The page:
This is an interesting premise in an interesting world. Each section of the book is narrated by a different child – Finn, 2nd grade; Emma, 4th grade; Chess, 6th grade. Each character has a unique voice, and most of their contributions are age-appropriate. The characters’ ways of understanding and narrating the world were very well done by the author. Their dad had died several years before the book begins, and shortly after the book begins, mom leaves them in the care of a parent-friend “for a couple of days.” The children quickly learn that mom has no intention of returning.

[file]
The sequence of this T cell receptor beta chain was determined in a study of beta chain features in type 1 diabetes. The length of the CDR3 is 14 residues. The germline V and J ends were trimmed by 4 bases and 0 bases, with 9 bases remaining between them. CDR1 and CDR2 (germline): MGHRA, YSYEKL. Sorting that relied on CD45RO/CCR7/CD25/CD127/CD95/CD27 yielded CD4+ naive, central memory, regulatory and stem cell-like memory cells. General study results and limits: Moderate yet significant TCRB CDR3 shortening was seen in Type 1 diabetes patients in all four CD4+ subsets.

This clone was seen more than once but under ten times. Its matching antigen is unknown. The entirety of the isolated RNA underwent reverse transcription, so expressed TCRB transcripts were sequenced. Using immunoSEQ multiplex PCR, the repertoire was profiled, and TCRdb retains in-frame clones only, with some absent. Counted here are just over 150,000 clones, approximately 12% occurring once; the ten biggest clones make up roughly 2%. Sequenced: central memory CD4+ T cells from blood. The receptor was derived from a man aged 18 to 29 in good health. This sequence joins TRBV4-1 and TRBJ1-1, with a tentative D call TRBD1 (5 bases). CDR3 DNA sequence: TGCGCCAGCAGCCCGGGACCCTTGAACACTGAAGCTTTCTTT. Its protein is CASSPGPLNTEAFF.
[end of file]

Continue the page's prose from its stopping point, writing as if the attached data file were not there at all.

I do sort of tire of books whose main premise is that “mom and dad are missing and us kids have to solve all the adult problems.” I wonder how many of these books have I read, starting from Harry Potter? There’s quite a bit of that in Ender’s Game, and To Kill a Mockingbird as well.
Although, Greta Thunberg is a real-life example of this plot-trope in action, so perhaps I should not dismiss it so readily. (Except her parents are still alive.)
I would recommend this book for young teens or grownups who love sci-fi, good plot development, and interesting worlds.